pink phragmipedium

About Littlefrog Farm


Well, seems like forever.  I think I got my first orchid my first year of college, but it started to become an obsession in graduate school.  This happens to correspond with the beginnings of the internet as most people know it, so as the internet grew we experimented with selling plants at shows (and online) and became active in many of the online orchid groups.  In other words, we've been doing this a very long time, but also at a very hobby level scale.  I keep very busy (two and a half 'real jobs' plus orchids), so the orchid business is designed to be small and flexible.  Over the years our tastes have changed a bit, but ladyslippers were a first love and remain a constant companion.  As the orchid market has changed, we have had to change with it.  You won't find a supermarket phalaenopsis here, we can't sell them for less than the supermarket and don't even try.  We focus on things that interest me (Dr. Rob) - which is mainly slippers, small species, and a few odd hybrids.  We don't try to follow fashions, we grow what we grow and if the public wants it, so be it.   We have dabbled in breeding and continue to do so, but again with the same goals - it has to interest me, I don't particularly care what the market wants.


Although I've been selling and showing orchids since near the very beginning, the business did not become formal until approximately 2003.  At this point we lived in a more rural area, and I took pity on another commercial grower who was trying to go out of business.  I took the greenhouse and moved it 30 miles. All I needed was a name.  Fate intervened the night before my first child was born, when I found a little tree frog on the kitchen counter.  Hence Littlefrog Farm (note that Littlefrog is one word, not two).  Within a few years we were not only growing orchids, but also many terrarium plants for dart frog enthusiasts. Another local business, Josh's Frogs, started about the same time as we did, and we joined forces - I sold the plants and Josh sold everything else.  It worked well until he outgrew my ability to keep up with the plant sales, and Josh hired a few people and started to supply his own plants.  They do a great job!  I still help them out, mainly with consulting.  Recently we decided to 'rejoin' forces, and now you can find some of my plants (mostly orchids) listed on his website.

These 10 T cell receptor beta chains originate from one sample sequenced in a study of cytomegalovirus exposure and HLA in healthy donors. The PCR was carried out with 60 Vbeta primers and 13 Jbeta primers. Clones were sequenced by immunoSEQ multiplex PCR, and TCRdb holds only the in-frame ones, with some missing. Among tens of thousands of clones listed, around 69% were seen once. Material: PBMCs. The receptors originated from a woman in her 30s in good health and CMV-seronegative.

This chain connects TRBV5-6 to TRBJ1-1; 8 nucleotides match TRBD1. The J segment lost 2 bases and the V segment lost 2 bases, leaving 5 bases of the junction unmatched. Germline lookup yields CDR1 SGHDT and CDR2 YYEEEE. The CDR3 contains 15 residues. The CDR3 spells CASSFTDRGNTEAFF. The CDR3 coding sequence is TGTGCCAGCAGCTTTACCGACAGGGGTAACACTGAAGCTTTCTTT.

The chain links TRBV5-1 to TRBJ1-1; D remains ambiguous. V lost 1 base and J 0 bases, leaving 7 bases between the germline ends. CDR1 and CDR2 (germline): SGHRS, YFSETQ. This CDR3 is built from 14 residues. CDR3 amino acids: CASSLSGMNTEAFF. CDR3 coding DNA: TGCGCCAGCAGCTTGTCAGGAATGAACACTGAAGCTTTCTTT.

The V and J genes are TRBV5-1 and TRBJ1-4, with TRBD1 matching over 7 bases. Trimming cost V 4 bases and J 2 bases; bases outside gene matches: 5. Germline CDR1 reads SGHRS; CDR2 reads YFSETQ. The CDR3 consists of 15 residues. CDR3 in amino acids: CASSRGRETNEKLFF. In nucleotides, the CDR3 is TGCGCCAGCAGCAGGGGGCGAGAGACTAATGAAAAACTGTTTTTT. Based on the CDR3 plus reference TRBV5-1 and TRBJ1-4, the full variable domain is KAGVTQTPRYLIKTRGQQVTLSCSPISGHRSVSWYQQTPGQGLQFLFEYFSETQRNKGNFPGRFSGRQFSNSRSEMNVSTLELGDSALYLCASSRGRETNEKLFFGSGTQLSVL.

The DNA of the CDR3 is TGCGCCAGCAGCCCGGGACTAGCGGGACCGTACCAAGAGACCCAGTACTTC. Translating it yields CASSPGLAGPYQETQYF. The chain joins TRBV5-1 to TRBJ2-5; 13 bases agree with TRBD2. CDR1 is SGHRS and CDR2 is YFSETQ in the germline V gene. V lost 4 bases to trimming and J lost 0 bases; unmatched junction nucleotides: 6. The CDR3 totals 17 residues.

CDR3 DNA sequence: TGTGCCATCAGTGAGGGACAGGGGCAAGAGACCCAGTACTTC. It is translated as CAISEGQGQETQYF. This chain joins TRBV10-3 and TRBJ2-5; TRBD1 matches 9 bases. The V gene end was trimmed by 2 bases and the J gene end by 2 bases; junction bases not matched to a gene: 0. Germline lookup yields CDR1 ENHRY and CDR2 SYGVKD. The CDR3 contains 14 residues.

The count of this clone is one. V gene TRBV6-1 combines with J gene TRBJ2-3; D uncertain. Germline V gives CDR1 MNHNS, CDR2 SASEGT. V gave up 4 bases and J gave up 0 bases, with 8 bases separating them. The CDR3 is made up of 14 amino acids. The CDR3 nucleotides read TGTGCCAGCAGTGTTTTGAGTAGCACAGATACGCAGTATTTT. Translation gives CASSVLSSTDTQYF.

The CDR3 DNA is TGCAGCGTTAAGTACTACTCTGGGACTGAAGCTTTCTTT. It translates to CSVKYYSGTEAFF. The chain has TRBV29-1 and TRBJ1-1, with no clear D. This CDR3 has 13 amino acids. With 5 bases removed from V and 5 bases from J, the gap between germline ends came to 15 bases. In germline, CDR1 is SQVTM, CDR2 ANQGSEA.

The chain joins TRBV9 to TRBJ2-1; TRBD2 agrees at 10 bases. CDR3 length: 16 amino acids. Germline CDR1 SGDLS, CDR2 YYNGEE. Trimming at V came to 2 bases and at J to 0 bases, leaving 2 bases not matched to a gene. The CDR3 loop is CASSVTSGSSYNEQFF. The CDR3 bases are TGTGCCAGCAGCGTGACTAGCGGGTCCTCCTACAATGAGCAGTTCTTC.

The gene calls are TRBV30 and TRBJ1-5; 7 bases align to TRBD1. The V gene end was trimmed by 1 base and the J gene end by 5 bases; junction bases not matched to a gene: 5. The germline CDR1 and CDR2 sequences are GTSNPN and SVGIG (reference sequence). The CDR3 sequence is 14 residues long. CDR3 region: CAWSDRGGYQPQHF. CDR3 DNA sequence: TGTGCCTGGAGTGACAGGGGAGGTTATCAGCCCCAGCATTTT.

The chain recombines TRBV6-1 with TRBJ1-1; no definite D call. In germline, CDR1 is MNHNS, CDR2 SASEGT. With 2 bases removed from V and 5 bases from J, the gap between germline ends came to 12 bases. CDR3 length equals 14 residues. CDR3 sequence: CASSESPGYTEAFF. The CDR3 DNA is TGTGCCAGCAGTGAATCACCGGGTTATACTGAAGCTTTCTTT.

In about 2010, we moved and I had a decision to make - move the greenhouse or start over.  Given that moving the greenhouse the first time had been far more work than I anticipated, and that my township didn't seem too keen on me putting one up (sometimes it is better to beg forgiveness than ask permission), I went with starting over.  I now do virtually all of my growing in a converted (and heavily insulated) pole barn, using LED lighting.  Some plants go outside in the summer, but otherwise everything is indoors with lights (there are no windows).  Although it is difficult to grow some plants (mostly bigger plants), this has greatly reduced my heating expense and allows me to offer plants more inexpensively than many northern growers.


Every grower makes some choices.  I have purposely chosen to stay small and not to try to follow the market.  Orchids are not my primary source of revenue.  However, one market force has definitely changed the orchid hobby.  Very few people are actually breeding and propagating orchids in the USA, this is mainly done in other countries.  We had largely gotten out of the breeding part of orchids - mostly due to time constraints - but it is time to change.  One of our primary foci for the next decade will be in creating new hybrids and raising smaller orchids from seed.  We are actively looking for stud plants in Paphiopedilum, Phragmipedium, Leptotes (and similar small species in the cattleya alliance), and other miniature to small growing orchids. 



That's me, Rob Halgren.  Some of my students call me Dr. Rob but that isn't necessary.  My formal training is in cancer biology (Ph.D. from Northwestern University, after a B.S. in Biochemistry from Michigan State).  While I did do research for quite some time, I no longer maintain an active research program.  I teach biology part time at Lansing Community College, manage and run the Michigan State Science Olympiad tournament, and am a relatively new member of the Holt Public Schools Board of Education.  In my copious free time, I am also a long serving accredited judge in the American Orchid Society - which you really should consider joining if you have managed to read this far.

Rob's Rules

  1. There is always room for one more orchid  
  2. See Rule 1  
  3. If you have insufficient credit to obtain more orchids, obtain more credit

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